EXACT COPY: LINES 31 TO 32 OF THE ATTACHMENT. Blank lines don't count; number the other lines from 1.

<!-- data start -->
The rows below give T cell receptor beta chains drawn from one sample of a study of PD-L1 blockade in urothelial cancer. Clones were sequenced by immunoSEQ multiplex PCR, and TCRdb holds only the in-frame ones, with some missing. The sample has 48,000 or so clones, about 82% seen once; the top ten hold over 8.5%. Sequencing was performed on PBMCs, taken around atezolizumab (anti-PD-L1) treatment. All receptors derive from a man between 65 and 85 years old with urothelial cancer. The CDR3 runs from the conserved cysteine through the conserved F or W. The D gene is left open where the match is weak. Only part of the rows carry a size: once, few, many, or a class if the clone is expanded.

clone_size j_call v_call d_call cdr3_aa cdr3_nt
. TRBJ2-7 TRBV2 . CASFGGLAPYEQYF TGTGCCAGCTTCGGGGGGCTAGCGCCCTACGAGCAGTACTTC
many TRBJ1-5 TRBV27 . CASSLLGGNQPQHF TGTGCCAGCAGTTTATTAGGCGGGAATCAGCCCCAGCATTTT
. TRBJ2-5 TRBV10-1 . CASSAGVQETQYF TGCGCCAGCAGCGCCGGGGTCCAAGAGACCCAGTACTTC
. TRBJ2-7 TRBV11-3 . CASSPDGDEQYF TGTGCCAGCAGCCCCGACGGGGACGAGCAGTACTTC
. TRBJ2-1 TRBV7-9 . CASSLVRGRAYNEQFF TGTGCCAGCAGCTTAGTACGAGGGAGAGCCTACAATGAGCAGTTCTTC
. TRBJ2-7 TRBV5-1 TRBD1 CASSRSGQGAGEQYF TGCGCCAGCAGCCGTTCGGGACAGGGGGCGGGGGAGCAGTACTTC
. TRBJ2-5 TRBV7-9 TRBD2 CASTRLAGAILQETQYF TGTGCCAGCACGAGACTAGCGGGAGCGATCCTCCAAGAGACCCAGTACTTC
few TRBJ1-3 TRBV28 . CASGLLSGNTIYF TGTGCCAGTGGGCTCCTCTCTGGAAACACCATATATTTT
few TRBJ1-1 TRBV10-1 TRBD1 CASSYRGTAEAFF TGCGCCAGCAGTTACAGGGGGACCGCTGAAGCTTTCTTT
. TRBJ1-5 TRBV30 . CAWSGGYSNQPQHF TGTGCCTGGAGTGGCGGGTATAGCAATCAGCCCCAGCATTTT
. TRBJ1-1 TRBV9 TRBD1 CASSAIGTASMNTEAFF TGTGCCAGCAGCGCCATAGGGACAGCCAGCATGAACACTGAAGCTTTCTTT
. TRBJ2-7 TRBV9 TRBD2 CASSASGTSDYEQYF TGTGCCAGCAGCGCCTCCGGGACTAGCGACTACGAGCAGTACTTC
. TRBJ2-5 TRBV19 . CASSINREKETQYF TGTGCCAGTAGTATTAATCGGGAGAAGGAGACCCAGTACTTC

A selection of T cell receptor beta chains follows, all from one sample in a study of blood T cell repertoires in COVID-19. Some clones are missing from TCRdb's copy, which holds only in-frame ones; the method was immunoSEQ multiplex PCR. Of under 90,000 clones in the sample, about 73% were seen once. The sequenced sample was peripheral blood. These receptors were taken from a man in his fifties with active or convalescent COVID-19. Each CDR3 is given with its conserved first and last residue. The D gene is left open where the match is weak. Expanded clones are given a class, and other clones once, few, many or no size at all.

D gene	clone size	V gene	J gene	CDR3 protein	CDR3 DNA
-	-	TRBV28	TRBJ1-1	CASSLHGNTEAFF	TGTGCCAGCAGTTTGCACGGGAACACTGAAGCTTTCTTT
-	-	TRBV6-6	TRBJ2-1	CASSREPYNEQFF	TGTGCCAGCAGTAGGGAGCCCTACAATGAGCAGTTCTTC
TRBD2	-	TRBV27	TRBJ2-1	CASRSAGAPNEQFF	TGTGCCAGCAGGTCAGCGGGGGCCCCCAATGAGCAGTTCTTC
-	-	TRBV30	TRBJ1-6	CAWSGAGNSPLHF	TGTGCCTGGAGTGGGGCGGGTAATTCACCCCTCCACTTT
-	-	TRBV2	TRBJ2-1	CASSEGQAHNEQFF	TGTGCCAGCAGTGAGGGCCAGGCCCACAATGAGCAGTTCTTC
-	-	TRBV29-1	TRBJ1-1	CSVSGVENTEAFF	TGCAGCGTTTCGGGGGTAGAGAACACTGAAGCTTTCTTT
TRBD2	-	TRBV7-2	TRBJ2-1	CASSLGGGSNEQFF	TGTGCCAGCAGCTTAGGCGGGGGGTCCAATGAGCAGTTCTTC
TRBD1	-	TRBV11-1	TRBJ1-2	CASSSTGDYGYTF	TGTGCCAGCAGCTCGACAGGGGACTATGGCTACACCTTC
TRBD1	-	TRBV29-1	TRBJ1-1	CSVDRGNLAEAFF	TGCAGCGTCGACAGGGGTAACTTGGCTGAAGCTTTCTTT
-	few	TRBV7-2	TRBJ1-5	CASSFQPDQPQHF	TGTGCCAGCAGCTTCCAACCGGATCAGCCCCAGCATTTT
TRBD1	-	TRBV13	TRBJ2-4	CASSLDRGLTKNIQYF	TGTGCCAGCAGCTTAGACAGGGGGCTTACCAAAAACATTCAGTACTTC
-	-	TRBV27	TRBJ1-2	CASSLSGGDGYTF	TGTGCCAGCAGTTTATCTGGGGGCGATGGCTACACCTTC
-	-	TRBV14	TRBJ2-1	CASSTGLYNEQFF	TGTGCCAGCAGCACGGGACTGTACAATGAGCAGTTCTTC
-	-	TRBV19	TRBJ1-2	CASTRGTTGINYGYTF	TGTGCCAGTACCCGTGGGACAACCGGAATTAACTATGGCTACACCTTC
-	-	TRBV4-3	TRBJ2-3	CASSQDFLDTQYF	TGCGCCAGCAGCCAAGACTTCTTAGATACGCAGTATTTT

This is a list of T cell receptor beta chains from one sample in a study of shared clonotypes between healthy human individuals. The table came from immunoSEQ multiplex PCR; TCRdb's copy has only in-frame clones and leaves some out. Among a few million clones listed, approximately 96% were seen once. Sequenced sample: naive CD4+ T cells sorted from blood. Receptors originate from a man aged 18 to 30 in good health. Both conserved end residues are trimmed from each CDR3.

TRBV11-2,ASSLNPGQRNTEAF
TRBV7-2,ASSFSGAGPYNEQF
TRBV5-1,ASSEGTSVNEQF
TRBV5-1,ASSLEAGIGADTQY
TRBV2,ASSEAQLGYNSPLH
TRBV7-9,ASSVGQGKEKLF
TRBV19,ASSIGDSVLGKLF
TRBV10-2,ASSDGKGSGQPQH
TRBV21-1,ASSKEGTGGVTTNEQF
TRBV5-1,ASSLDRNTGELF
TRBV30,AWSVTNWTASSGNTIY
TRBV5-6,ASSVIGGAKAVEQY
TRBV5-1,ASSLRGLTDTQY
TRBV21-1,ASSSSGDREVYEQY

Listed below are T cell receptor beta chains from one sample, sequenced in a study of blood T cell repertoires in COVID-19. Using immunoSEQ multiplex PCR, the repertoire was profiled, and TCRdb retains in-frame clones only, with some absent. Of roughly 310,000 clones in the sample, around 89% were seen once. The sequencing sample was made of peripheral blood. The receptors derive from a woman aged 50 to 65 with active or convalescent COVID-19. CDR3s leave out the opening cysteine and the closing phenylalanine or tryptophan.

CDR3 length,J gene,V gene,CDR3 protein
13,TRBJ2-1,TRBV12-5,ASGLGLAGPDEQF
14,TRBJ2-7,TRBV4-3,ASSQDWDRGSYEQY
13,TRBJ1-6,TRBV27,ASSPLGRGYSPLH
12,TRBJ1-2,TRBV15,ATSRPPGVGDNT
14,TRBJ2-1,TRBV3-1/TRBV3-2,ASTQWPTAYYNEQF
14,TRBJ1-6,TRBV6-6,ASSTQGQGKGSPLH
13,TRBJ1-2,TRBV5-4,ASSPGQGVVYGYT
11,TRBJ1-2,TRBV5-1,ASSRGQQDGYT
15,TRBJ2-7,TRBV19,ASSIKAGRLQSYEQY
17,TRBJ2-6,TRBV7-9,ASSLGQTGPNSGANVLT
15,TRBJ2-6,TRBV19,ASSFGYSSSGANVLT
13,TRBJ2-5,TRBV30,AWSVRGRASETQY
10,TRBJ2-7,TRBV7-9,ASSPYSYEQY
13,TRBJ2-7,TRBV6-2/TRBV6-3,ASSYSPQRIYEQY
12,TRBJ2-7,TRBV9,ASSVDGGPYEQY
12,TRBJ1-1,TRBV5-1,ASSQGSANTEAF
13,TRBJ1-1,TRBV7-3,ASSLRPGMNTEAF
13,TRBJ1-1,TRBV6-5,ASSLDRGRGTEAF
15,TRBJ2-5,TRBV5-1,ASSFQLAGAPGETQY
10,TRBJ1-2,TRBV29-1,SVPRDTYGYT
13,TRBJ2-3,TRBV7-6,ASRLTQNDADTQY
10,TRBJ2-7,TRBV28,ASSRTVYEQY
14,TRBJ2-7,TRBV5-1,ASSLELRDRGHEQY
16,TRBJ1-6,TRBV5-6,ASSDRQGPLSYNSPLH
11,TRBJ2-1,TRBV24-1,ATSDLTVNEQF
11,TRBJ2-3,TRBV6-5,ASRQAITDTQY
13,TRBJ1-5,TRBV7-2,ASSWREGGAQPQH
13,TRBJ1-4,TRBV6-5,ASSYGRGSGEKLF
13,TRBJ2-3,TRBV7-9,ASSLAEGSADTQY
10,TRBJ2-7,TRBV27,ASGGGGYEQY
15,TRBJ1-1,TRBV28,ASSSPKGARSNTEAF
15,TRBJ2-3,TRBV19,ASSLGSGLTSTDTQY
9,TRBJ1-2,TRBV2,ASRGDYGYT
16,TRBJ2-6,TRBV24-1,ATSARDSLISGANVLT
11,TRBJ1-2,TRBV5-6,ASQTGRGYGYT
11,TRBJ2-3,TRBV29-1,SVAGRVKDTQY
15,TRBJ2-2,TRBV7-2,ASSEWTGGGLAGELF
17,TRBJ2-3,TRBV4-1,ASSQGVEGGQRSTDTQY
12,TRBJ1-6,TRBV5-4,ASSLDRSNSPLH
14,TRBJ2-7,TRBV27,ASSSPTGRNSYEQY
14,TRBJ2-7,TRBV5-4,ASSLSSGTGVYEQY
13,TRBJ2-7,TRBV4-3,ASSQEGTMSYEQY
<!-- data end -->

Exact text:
-	-	TRBV19	TRBJ1-2	CASTRGTTGINYGYTF	TGTGCCAGTACCCGTGGGACAACCGGAATTAACTATGGCTACACCTTC
-	-	TRBV4-3	TRBJ2-3	CASSQDFLDTQYF	TGCGCCAGCAGCCAAGACTTCTTAGATACGCAGTATTTT